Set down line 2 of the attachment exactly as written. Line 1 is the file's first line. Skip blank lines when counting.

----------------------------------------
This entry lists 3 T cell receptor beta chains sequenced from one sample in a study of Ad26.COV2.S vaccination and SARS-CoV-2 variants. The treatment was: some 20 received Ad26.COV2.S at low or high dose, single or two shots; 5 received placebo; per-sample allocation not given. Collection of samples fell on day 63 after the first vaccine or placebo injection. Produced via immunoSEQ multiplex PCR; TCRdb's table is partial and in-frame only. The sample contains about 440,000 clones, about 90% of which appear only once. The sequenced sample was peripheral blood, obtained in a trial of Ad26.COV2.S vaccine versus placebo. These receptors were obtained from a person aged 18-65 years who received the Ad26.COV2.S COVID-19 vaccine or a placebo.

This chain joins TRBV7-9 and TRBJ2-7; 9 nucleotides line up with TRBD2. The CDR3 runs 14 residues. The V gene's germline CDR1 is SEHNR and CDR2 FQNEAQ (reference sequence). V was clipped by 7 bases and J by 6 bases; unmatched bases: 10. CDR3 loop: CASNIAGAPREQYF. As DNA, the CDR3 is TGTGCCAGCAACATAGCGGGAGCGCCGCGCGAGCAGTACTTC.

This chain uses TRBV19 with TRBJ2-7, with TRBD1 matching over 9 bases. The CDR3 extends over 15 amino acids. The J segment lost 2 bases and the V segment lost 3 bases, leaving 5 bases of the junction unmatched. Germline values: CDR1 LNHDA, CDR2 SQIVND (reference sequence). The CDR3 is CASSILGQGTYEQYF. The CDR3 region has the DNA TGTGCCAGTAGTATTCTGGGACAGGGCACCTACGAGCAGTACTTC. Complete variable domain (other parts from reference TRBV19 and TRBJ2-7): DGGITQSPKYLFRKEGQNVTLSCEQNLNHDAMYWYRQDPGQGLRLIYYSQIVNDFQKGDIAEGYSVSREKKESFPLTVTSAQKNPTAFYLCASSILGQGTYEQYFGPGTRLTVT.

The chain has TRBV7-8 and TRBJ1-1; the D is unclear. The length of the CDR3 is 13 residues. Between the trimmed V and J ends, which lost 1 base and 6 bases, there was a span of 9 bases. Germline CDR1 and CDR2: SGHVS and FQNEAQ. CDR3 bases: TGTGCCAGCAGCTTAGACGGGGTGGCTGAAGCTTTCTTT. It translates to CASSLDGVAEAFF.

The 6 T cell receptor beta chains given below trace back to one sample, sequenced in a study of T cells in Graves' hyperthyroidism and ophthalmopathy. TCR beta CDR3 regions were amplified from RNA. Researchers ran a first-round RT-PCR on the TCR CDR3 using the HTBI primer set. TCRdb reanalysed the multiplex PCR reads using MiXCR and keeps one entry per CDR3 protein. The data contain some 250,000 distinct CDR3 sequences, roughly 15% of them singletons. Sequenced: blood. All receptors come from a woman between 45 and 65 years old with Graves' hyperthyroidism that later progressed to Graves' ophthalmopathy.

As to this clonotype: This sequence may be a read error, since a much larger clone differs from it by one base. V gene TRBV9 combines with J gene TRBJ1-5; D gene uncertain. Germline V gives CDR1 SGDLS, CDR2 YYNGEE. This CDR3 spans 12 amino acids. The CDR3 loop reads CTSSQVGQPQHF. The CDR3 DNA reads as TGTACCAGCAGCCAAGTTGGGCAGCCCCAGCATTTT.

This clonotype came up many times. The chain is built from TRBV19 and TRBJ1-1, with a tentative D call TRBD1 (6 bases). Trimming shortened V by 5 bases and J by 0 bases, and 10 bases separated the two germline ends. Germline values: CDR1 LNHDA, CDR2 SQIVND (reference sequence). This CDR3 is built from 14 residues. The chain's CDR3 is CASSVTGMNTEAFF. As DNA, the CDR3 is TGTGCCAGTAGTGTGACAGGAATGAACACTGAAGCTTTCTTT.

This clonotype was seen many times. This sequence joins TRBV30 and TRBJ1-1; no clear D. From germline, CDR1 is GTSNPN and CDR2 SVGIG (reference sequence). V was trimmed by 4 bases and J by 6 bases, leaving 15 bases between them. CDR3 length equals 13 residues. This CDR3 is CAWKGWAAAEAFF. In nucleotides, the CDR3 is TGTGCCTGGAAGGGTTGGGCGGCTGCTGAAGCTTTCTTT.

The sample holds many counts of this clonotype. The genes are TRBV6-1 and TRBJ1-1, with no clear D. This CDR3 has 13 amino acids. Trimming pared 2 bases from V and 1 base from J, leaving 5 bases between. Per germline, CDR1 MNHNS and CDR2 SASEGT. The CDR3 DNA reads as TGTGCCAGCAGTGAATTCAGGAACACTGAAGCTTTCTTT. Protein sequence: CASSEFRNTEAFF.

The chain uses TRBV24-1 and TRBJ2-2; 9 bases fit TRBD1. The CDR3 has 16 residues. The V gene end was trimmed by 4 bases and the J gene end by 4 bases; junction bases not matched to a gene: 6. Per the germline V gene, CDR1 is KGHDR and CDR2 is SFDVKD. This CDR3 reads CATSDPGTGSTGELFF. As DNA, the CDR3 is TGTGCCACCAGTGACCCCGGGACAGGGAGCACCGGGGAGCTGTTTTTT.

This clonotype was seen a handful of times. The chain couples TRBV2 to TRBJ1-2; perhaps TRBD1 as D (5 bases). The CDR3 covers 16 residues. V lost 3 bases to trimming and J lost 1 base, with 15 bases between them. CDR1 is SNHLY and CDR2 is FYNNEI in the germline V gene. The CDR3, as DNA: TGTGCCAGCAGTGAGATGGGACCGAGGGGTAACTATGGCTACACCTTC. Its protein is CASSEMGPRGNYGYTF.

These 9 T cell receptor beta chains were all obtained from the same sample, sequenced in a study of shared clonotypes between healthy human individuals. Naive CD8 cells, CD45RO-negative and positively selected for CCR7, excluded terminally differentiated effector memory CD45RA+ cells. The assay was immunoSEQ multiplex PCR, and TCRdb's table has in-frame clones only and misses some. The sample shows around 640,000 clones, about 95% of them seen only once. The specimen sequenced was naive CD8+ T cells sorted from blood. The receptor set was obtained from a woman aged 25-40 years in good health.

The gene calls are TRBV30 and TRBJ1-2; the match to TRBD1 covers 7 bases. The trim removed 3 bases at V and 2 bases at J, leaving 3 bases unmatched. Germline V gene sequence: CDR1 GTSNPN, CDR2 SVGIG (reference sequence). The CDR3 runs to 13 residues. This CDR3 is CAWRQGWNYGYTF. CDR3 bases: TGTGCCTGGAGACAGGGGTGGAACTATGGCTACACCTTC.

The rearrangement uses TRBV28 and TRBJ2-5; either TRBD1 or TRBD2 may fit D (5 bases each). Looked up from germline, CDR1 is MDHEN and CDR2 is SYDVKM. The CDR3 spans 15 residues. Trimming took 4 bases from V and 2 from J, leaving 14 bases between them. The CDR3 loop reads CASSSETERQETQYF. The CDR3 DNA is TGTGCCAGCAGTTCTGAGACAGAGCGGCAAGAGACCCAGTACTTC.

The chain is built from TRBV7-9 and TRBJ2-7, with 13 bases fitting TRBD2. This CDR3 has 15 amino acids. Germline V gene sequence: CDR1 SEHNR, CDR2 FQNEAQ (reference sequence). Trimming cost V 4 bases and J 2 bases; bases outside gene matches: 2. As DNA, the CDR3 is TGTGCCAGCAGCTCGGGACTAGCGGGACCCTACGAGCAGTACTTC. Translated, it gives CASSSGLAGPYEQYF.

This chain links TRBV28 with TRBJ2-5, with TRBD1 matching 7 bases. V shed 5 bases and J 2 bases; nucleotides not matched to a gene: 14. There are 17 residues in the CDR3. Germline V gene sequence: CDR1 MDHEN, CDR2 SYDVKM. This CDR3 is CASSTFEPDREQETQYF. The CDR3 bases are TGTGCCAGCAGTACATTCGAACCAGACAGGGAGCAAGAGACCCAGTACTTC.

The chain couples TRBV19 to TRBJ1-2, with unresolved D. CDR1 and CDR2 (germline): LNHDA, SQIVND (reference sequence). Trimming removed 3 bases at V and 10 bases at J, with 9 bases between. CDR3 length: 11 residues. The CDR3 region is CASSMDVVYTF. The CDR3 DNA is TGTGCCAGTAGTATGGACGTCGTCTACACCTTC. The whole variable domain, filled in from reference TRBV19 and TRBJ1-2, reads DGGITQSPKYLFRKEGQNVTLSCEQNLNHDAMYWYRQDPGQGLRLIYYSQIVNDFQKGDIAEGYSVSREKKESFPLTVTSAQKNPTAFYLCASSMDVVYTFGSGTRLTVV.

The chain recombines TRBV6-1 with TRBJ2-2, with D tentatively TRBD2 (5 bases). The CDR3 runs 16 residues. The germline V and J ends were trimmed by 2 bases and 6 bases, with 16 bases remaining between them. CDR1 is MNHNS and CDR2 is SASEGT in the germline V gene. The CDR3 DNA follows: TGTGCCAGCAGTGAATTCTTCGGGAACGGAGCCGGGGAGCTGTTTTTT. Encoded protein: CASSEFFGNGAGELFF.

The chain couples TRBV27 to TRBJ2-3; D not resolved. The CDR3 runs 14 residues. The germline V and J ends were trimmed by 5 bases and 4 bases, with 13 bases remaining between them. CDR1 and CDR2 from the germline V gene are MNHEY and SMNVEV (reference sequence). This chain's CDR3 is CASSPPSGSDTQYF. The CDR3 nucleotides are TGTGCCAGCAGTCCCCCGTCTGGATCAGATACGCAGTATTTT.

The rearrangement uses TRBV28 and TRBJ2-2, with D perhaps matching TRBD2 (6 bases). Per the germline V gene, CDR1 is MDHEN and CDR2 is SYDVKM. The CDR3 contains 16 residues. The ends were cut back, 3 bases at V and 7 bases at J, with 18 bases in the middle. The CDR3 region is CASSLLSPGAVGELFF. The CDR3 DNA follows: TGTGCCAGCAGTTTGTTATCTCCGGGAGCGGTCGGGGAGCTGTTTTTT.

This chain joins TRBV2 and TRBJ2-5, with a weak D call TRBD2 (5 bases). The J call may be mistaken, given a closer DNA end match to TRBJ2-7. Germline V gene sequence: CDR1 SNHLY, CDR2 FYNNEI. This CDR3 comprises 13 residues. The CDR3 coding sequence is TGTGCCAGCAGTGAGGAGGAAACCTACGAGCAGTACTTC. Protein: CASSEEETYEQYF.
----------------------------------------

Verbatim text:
This chain joins TRBV7-9 and TRBJ2-7; 9 nucleotides line up with TRBD2. The CDR3 runs 14 residues. The V gene's germline CDR1 is SEHNR and CDR2 FQNEAQ (reference sequence). V was clipped by 7 bases and J by 6 bases; unmatched bases: 10. CDR3 loop: CASNIAGAPREQYF. As DNA, the CDR3 is TGTGCCAGCAACATAGCGGGAGCGCCGCGCGAGCAGTACTTC.